Tuesday, September 11, 2012

Review - Sloan - The Double Cross

To celebrate twenty years of making and recording music Sloan has released The Double Cross, their tenth album. While many bands would be phoning it in at this point in their career these songs don’t sound like a band coasting on memories of earlier success. Instead one hears a well oiled musical machine where each part perfectly integrates with the others. If any egos ever existed in this democratic band, they’ve been left in the dust decades ago.

Democratic? Oh yeah, I forgot to mention that each of the four members of the band write and sing two to four songs apiece for each and every album. However instead of sounding disjointed mishmash these skillful maestros make it work, thanks in large part to a solid grounding in the music of the late sixties and all of the seventies. For instance, the opening track, “Follow the Leader” is a galloping rocker with jagged drums and hints of The Zombies with the kind of melody that will keep you company for days. If the first song got your engines rumbling the next one, “The Answer Was You,” will send you to the moon on a gorgeous, effortless, soaring power pop melody that a band like Muse would kill for. This song sounds like young love. The triple punch leading off the album is “Unkind,” a chunky, pounding rocker with a gutsy, classic riff and cheerful melody that will elevate your mood while bringing to mind thoughts of early Stones and The Kinks. While these three songs alone justify the purchase of The Double Cross the band joyfully give you the jangly 60s rave up of “Shadow of Love” where Keith Moon and Nick Lowe cross paths. The Turtles poke their head out with “She’s Slowin’ Down Again,” a masterful song of swirling guitars, relaxed background vocal harmonies and just the right amount of electric piano, leading to "Green Gardens, Cold Montreal", a flowing acoustic finger picked song that could easily fit on an early Led Zeppelin album. Two songs, “It’s Plain To See” and “I’ve Gotta Know”, take your breath away with their energy and brevity but sandwiched between them is the stunning “Your Daddy Will Do,” a catchy foot tapper of strings and jangly guitars that effectively combine a light disco beat with 10cc and a bridge by Brian Wilson. Sure it’s a bit odd but it totally works. If Spoon wrote songs in the mid-seventies the result would be “Beverly Terrace” which features a thumping bass drum, steady piano and background vocals that will raise the hairs on your neck. The album takes a turn for the dark and moody with “Traces” where Bob Dylan sings with Golden Earring as his backup band and finishes with the quiet, melancholy “Laying So Low,” a beautiful song easily equal to the best of Matthew Sweet.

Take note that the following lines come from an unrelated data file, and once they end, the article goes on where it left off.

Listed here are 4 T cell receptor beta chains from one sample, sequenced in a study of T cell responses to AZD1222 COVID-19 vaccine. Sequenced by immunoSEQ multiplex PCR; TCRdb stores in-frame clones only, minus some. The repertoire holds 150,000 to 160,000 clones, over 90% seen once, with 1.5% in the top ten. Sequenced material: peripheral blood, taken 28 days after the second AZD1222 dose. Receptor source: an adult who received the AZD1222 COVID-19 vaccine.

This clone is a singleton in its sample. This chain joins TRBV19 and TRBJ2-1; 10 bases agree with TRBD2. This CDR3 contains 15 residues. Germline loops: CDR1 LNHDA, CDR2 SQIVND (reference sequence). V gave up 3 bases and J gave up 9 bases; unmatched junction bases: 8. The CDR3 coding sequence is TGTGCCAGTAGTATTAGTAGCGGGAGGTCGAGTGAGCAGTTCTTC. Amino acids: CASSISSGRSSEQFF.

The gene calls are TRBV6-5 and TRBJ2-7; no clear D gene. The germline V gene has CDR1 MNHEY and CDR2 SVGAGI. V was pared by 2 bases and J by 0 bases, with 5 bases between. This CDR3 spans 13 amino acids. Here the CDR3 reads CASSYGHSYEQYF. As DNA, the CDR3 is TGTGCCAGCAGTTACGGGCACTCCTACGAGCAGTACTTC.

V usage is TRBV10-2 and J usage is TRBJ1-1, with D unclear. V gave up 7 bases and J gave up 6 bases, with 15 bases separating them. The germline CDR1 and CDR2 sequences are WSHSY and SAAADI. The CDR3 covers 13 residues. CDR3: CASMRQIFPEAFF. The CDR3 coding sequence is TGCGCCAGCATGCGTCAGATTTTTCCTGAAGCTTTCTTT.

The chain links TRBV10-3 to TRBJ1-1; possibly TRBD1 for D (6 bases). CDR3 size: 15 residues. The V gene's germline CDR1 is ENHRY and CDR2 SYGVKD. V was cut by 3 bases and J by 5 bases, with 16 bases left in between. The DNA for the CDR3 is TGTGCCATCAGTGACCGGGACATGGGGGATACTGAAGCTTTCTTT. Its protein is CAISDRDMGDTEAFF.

Sloan writes the kind of effortless, intelligent, instantly enjoyable rock music that makes you want to pick up a guitar and learn how to play. How I managed to not hear of this engaging, talented band for the last twenty years is a mystery though I can assure you that I shall soon be buying up their earlier albums. I suggest you do the same, starting with The Double Cross.

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